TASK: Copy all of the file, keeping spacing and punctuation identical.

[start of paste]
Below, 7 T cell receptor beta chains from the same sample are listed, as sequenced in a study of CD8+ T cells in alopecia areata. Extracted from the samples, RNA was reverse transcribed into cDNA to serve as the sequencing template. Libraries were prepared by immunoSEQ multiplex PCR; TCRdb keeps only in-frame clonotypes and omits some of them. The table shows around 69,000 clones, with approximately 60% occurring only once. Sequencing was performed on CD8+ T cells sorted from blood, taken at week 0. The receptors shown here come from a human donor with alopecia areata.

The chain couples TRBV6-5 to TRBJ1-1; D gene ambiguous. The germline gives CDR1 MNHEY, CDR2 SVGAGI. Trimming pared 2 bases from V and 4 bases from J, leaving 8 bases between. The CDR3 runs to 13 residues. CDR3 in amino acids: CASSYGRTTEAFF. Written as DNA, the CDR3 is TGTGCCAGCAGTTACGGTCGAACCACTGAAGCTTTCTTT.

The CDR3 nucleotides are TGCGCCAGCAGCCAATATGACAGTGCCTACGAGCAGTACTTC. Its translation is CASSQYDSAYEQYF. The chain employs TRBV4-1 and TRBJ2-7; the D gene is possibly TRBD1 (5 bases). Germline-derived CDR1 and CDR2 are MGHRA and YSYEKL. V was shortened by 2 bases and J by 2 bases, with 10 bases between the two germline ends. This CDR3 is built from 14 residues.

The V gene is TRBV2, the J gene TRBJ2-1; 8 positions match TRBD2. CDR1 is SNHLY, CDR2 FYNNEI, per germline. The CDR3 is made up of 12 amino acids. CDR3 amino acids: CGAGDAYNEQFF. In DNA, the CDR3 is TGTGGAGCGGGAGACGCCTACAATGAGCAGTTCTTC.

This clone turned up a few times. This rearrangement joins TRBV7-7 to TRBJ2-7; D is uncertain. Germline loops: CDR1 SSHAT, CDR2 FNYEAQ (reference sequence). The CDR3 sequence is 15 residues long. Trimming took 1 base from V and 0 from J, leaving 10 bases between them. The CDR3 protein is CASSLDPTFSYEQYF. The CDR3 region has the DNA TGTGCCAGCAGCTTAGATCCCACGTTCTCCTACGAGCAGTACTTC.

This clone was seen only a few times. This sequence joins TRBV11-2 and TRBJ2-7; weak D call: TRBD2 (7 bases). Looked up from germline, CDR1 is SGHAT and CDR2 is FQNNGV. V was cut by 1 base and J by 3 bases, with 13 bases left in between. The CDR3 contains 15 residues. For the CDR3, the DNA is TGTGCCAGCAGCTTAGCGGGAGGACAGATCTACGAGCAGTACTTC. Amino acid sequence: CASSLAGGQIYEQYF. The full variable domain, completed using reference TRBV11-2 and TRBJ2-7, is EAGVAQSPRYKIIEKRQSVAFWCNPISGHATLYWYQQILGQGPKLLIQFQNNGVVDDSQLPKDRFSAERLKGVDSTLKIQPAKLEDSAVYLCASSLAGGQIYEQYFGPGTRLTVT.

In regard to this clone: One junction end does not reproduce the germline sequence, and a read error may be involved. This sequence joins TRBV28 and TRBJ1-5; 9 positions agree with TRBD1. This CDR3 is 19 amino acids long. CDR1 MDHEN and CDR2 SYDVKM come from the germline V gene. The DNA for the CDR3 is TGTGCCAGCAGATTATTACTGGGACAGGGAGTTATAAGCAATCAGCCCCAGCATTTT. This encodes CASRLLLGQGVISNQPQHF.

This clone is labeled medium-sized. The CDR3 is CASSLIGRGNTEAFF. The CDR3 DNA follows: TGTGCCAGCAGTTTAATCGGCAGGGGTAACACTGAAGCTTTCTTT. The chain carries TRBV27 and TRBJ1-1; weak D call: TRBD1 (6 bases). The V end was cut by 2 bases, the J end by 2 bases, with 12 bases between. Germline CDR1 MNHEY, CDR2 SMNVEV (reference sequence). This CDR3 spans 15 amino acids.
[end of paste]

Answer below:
Below, 7 T cell receptor beta chains from the same sample are listed, as sequenced in a study of CD8+ T cells in alopecia areata. Extracted from the samples, RNA was reverse transcribed into cDNA to serve as the sequencing template. Libraries were prepared by immunoSEQ multiplex PCR; TCRdb keeps only in-frame clonotypes and omits some of them. The table shows around 69,000 clones, with approximately 60% occurring only once. Sequencing was performed on CD8+ T cells sorted from blood, taken at week 0. The receptors shown here come from a human donor with alopecia areata.

The chain couples TRBV6-5 to TRBJ1-1; D gene ambiguous. The germline gives CDR1 MNHEY, CDR2 SVGAGI. Trimming pared 2 bases from V and 4 bases from J, leaving 8 bases between. The CDR3 runs to 13 residues. CDR3 in amino acids: CASSYGRTTEAFF. Written as DNA, the CDR3 is TGTGCCAGCAGTTACGGTCGAACCACTGAAGCTTTCTTT.

The CDR3 nucleotides are TGCGCCAGCAGCCAATATGACAGTGCCTACGAGCAGTACTTC. Its translation is CASSQYDSAYEQYF. The chain employs TRBV4-1 and TRBJ2-7; the D gene is possibly TRBD1 (5 bases). Germline-derived CDR1 and CDR2 are MGHRA and YSYEKL. V was shortened by 2 bases and J by 2 bases, with 10 bases between the two germline ends. This CDR3 is built from 14 residues.

The V gene is TRBV2, the J gene TRBJ2-1; 8 positions match TRBD2. CDR1 is SNHLY, CDR2 FYNNEI, per germline. The CDR3 is made up of 12 amino acids. CDR3 amino acids: CGAGDAYNEQFF. In DNA, the CDR3 is TGTGGAGCGGGAGACGCCTACAATGAGCAGTTCTTC.

This clone turned up a few times. This rearrangement joins TRBV7-7 to TRBJ2-7; D is uncertain. Germline loops: CDR1 SSHAT, CDR2 FNYEAQ (reference sequence). The CDR3 sequence is 15 residues long. Trimming took 1 base from V and 0 from J, leaving 10 bases between them. The CDR3 protein is CASSLDPTFSYEQYF. The CDR3 region has the DNA TGTGCCAGCAGCTTAGATCCCACGTTCTCCTACGAGCAGTACTTC.

This clone was seen only a few times. This sequence joins TRBV11-2 and TRBJ2-7; weak D call: TRBD2 (7 bases). Looked up from germline, CDR1 is SGHAT and CDR2 is FQNNGV. V was cut by 1 base and J by 3 bases, with 13 bases left in between. The CDR3 contains 15 residues. For the CDR3, the DNA is TGTGCCAGCAGCTTAGCGGGAGGACAGATCTACGAGCAGTACTTC. Amino acid sequence: CASSLAGGQIYEQYF. The full variable domain, completed using reference TRBV11-2 and TRBJ2-7, is EAGVAQSPRYKIIEKRQSVAFWCNPISGHATLYWYQQILGQGPKLLIQFQNNGVVDDSQLPKDRFSAERLKGVDSTLKIQPAKLEDSAVYLCASSLAGGQIYEQYFGPGTRLTVT.

In regard to this clone: One junction end does not reproduce the germline sequence, and a read error may be involved. This sequence joins TRBV28 and TRBJ1-5; 9 positions agree with TRBD1. This CDR3 is 19 amino acids long. CDR1 MDHEN and CDR2 SYDVKM come from the germline V gene. The DNA for the CDR3 is TGTGCCAGCAGATTATTACTGGGACAGGGAGTTATAAGCAATCAGCCCCAGCATTTT. This encodes CASRLLLGQGVISNQPQHF.

This clone is labeled medium-sized. The CDR3 is CASSLIGRGNTEAFF. The CDR3 DNA follows: TGTGCCAGCAGTTTAATCGGCAGGGGTAACACTGAAGCTTTCTTT. The chain carries TRBV27 and TRBJ1-1; weak D call: TRBD1 (6 bases). The V end was cut by 2 bases, the J end by 2 bases, with 12 bases between. Germline CDR1 MNHEY, CDR2 SMNVEV (reference sequence). This CDR3 spans 15 amino acids.